Skull and Cakebones

1638

by Sam Campbell

At Skull and Cakebones, one rule holds above all others: do not turn down the Snoop Dogg. The bakers could lose their concentration and ruin their cupcakes. The next rule, equally important, is no animal products.

Skull and Cakebones is a cupcakery owned by Austin couple Yauss Berenji and Sascha Biesi. They work alongside their staff of two in a South Austin kitchen to produce the finest vegan treats—nay, the finest treats, with our without the ‘vegan’ disclaimer—in all of Austin.

“We don’t want ‘em to taste vegan,” says Berenji. “I hate dry baking.”

There’s soy milk on the table in front of us, which is better for baking than almond milk or rice milk because of its density. There’s also organic, unbleached sugar and flour, plus some apple cider vinegar and squeeze-tubes of nondairy icing.

The recipes are Biesi’s—recipes from her Nana that were retooled to accommodate inventive new ingredients like beer, coffee, whiskey and—with a little bit of magic and a lot of taste testing—kombucha (a fermented tea drink that’s all the rage). Biesi learned to bake with her Nana, but vegan-ized the old recipes because her daughter with Berenji has food allergies.

The two began baking cupcakes as a hobby and bringing them to events at their daughter’s school, yoga classes, plays and the like. Their cakes impressed the pants off of everyone who tried them. Soon enough, they found themselves selling their treats at markets and festivals.

“Yauss’ mom loves our cupcakes,” says Biesi. “She really pushed us and pushed us to start getting our stuff out there.”

During an event at the Jester King brewery, Skull and Cakebones networked with two other Austin vendors, Cuvee Coffee and Buddha’s Brew Kombucha and began talks to integrate their ingredients. According to Biesi, the beginning of their partnership with Cuvee went something like this: “Yauss went over there, got some coffee and was chatting with Lorenzo and he was like ‘what are you guys doin’?’ And he gave her a bag of coffee, he was like ‘Put these in your cakes!’”

After a period of experimenting with a Mokapot to perfect the Cuvee flavor, the team added the Cafe Cuvee cake to their lineup. Soon to follow were the Ginger Brew cake and the Black Metal cake (both made with Jester King beers), and the Pineapple Supergreens kombucha cake. Kombucha and pineapple was tough to nail, but it got done. Their Fall lineup also features infused whiskey cupcakes from Buzz Mill, recipes which came on the heels of several “investigational meetings” at the Austin bar.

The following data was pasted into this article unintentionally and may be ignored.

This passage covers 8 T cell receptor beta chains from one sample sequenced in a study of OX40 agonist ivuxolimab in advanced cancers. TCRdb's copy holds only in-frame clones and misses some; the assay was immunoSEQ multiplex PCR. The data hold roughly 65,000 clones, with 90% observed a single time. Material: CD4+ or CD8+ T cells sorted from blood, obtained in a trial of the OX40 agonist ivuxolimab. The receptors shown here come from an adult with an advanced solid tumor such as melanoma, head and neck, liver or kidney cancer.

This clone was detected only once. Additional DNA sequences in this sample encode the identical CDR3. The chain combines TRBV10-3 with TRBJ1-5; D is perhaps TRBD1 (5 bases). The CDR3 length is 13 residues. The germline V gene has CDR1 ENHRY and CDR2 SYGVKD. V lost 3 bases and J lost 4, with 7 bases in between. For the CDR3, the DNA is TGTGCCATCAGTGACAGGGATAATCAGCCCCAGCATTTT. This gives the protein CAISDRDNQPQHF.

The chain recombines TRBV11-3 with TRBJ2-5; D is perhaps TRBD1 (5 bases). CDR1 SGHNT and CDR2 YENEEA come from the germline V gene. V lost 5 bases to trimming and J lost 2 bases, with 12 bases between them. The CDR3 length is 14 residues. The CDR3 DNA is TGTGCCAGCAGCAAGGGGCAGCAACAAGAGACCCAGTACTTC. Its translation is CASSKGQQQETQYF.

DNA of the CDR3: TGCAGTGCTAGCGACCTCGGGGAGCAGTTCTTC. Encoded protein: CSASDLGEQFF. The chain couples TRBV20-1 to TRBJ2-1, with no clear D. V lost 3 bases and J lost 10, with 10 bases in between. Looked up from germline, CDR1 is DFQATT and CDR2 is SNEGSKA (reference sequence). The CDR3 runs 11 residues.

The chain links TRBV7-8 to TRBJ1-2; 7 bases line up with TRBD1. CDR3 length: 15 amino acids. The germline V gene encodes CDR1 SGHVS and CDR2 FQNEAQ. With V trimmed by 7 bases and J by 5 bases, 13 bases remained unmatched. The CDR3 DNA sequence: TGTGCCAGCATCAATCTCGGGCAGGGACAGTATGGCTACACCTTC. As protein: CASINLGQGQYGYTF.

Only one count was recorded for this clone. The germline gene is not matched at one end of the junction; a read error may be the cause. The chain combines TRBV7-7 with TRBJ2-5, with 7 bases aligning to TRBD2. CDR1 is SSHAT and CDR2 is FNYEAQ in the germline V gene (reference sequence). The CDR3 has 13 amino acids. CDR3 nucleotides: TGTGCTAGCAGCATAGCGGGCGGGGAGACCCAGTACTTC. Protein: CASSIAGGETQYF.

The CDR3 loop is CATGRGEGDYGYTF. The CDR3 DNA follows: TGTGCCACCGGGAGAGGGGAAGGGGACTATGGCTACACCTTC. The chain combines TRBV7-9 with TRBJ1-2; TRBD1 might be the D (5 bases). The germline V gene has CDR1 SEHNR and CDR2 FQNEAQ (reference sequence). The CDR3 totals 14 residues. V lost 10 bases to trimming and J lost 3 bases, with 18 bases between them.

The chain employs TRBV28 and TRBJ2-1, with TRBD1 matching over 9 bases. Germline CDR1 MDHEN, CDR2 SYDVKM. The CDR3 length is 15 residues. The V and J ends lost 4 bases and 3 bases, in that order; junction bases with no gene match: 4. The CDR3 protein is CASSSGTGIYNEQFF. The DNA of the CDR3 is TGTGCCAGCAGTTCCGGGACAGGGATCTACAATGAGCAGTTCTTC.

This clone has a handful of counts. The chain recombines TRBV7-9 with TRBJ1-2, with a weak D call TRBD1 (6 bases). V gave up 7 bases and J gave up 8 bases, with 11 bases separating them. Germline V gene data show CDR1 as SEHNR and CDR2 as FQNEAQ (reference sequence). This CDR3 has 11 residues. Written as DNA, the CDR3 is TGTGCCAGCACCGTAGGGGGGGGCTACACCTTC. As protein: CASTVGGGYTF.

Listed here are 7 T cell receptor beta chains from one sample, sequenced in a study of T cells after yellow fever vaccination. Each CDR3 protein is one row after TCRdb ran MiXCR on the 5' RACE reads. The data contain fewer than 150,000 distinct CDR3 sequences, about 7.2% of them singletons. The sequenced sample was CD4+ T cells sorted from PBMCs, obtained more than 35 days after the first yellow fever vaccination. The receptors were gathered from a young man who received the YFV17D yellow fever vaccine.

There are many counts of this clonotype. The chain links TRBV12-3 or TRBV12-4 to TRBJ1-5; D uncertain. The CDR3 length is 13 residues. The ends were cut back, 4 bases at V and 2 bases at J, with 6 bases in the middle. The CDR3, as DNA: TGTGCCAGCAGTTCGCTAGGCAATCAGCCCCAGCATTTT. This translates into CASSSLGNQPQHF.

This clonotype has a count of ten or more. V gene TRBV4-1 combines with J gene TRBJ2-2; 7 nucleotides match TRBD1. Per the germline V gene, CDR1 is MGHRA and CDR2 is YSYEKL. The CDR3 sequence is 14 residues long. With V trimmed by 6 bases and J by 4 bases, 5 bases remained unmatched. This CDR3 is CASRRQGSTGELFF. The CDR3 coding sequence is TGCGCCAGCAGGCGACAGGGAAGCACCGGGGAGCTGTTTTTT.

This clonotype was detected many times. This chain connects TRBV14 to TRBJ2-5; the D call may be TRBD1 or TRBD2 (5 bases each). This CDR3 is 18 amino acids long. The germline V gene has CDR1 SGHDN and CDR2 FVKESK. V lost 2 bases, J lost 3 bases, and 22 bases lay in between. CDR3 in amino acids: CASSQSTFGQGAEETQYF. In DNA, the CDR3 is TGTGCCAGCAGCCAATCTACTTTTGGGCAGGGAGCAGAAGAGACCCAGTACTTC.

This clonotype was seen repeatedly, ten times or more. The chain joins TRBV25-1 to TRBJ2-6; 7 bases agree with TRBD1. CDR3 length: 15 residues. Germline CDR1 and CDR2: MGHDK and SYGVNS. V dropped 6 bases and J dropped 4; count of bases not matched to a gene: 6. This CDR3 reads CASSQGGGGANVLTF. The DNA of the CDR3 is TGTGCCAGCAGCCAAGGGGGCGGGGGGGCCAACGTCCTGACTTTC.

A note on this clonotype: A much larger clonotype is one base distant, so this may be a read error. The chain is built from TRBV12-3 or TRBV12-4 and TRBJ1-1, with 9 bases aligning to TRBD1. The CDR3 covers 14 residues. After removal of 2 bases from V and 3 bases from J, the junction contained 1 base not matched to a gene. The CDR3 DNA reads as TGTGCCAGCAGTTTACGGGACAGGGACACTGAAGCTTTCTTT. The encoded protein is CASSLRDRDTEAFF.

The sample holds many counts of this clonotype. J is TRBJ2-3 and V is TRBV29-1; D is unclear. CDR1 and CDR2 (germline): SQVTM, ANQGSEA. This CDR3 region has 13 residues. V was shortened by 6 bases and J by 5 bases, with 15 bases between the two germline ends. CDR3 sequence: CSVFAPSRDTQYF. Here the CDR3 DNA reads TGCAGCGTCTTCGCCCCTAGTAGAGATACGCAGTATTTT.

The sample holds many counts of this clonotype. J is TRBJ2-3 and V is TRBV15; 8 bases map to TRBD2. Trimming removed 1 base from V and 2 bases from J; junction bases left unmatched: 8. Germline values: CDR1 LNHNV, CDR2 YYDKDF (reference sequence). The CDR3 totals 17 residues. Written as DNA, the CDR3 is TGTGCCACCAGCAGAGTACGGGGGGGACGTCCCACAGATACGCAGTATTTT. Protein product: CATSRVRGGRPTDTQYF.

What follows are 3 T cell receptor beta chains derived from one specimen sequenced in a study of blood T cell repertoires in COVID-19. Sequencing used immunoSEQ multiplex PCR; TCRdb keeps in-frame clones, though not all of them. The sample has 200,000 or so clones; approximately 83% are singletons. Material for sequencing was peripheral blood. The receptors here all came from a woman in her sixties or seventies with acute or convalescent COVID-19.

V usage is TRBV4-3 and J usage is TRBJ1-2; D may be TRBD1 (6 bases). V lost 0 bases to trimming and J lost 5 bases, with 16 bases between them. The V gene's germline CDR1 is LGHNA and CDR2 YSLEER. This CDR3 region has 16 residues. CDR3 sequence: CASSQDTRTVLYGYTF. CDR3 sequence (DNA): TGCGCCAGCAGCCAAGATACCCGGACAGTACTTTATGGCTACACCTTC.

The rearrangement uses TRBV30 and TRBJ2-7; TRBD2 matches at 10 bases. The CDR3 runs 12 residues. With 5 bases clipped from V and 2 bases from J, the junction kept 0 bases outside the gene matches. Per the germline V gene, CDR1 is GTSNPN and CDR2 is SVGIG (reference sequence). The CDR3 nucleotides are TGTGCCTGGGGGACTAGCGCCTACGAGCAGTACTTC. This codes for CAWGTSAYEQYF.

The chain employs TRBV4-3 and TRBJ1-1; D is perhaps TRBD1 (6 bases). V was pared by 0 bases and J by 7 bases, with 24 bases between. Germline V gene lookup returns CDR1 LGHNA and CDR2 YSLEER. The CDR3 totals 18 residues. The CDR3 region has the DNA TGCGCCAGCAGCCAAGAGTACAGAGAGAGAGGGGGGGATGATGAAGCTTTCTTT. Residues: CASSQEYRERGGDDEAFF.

Their big break came during a meeting with Whole Foods’ regional bakery buyer—he loved the vegan cakes; his son came to the meeting and “snarfed” them. Skull and Cakebones products premiered at the Whole Foods flagship store on April 20th, 2013.

The two claim to know nothing about business. Berenji has an MA in Graphic Design (you can tell by the website and product labels) and Biesi’s background is in theatre, though she instructed yoga and wrote freelance before baking full-time.

Despite their inclinations, things are blowing up. “I’ve been approached by people from New York and it’s like…someday, yes. I don’t want to overpromise and under-deliver,” says Berenji. She is simultaneously working to build a zero-waste upcycling business called HearthHaus, whose aim is to transform discarded or recycled goods into useful, attractive treasures.

“That’s my biggest fear. We’ll need much more than the four of us and some cups and bowls. At that point, it becomes a factory. We’re working our way there, but we’re doing this all on our own,” Berenji said.

Biesi is equally anxious. “Someone at Whole Foods used the word ‘national’ not too long ago. I was like, ‘la la la I can’t hear you!’”

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